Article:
Integrated proprietary com-
mand interpreter
Support for multiple develop-
ment environments
Limited memory Significant and expandable
memory
Optimised for single-thread
processing
Multitasking capability
and critical infrastructures such as electricity gener-
ation and distribution, water treatment and supply,
oil refining, food production and logistics [51]. These
control systems provide automation and process control
of the systems that provide the reliable flow of products
and services necessary for the security and operations of
industrialised nation-states [48].
As an example of the dierences between ICS and
conventional enterprise IT, Table 1 compares a PLC to
a generalised IT computer.
When considering the diversity of industrial control
systems it is helpful to have a common framework
in which to model the common aspects of such
systems, and the levels of process hierarchy that exists.
Williams [81] described the Purdue model, a reference
architecture for control hierarchy that has become the
standard within ICS [84]. It described six levels within
an organisation managing an industrial control system,
as illustrated in Figure 2.
Figure 2. Purdue Model for Control Hierarchy[18]
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A. Cook et al
Level 5 describes the corporate or enterprise network
of an organisation running its business management
applications and services. Internet access exists within
this layer. Level 4 shows the services to manage the
planning, scheduling and logistics of the operations.
Level 3 encompasses the management of the day-
to-day industrial operations of the facility, including
production scheduling, quality assurance, process
optimisation etc. Level 2 provides supervisory control
of the equipment involved in the overall industrial
process. Level 1 encapsulates the control of individual
devices and equipment involved in discrete elements
of the overall process (PLC, RTU, IED etc.) Level 0
includes the devices, sensors and associated equipment
performing the industrial process.
Whilst the Purdue reference model is not used to
govern ICS implementations, it reflects the general
architectural principles adopted whereby the control of
industrial equipment is managed in a layered hierarchy
that is logically, if not physically, separated from the
management of the industrial facility and its business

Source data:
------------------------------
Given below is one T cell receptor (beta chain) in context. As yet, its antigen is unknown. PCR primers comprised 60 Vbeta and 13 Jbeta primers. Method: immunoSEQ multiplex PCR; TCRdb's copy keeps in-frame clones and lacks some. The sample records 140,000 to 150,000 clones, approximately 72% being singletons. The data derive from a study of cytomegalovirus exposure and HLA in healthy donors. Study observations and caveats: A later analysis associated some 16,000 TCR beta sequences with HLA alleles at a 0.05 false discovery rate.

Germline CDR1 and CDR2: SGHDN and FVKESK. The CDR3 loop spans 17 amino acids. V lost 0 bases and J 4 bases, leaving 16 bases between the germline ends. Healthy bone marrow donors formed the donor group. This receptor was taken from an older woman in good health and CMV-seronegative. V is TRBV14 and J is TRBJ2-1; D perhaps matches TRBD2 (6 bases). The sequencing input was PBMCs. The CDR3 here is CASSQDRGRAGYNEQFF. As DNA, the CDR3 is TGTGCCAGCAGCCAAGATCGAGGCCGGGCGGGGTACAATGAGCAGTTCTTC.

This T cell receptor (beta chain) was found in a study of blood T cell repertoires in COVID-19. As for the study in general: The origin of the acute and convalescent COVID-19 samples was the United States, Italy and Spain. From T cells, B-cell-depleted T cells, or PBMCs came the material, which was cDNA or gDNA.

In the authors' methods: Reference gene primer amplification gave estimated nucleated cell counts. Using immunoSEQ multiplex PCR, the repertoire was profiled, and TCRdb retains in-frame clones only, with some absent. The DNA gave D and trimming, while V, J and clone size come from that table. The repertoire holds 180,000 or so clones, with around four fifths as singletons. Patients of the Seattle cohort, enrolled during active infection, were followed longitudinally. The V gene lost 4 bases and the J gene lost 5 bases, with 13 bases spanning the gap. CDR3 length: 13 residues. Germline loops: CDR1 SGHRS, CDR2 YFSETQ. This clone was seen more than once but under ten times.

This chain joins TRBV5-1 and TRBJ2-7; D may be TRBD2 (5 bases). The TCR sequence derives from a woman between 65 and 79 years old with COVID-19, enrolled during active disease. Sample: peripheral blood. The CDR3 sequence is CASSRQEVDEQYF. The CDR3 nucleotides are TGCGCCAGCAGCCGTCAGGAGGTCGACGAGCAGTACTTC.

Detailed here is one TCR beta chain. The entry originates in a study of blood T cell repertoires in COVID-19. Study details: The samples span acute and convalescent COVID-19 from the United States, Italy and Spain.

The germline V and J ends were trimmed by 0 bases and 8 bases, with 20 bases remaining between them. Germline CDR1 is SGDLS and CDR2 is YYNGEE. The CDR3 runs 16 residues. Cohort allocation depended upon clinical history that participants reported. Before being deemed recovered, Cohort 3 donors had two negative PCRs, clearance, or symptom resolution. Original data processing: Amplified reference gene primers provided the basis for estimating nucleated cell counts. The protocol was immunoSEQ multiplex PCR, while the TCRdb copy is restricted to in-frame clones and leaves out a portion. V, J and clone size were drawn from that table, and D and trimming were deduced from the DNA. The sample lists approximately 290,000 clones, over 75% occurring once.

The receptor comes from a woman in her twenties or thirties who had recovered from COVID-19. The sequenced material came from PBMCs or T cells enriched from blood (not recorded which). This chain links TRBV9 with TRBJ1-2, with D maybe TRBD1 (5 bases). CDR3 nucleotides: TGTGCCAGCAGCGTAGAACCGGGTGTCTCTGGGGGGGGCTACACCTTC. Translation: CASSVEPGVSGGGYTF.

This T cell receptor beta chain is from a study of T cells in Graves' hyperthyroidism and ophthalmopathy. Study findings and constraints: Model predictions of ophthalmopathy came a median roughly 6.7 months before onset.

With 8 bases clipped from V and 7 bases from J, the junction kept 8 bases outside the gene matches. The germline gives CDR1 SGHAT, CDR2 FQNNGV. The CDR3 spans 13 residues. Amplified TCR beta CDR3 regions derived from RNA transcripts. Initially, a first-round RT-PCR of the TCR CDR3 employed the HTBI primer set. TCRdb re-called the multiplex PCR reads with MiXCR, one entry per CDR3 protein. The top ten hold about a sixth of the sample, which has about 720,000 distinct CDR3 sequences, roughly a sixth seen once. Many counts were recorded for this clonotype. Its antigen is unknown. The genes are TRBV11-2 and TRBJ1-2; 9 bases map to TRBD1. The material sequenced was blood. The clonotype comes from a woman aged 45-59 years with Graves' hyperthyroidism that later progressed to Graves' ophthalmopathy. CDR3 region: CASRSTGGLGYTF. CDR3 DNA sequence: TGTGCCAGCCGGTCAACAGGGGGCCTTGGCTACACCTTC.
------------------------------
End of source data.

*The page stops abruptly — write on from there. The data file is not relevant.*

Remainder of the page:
processes. Importantly, it defines the areas of an
industrial control architecture where IP-based protocols
transition to legacy serial communications.
4.3. Importance of ICS Artifacts for Attribution
In the case of a cyber attack on an ICS it is likely that
there will be some real-world physical manifestation
of the misuse. In the worst cases this could result in
damage, injury, environmental impact or loss of life.
In these instances, where it is probable that some
legal or regulatory investigation would be required, the
importance of attribution artefacts increases. It would
be necessary to identify whether the behaviour of the
ICS was caused by an error in facility operations, a
failure of a safety device, or whether the processes and
devices were maliciously manipulated to achieve the
end result.
These artefacts, ideally, should be in a form whereby
their authenticity can be guaranteed and track trac
and ICS commands through the entire operational
process, ensuring end-to-end integrity. This assurance
should include the logs of the devices and components
that controlled the industrial equipment involved.
5. Review of Attribution Taxonomies
Studies into the spectrum of attribution techniques for
attacks on ICS are limited at present. A taxonomy of
attribution techniques for cyber attacks by Nicholson
et al [52] provides an overview of the technical
options available and classifies their attributed and
practicalities. An initial investigation into attribution
in SCADA systems, also by Nicholson et al [51],
investigates five known attribution techniques and
discusses their viability within an ICS environment.
Researchers have surveyed individual technical
approaches to attribution, including; traceback - where
the trac from a target device is recursively stepped-
back through its routing path to its originating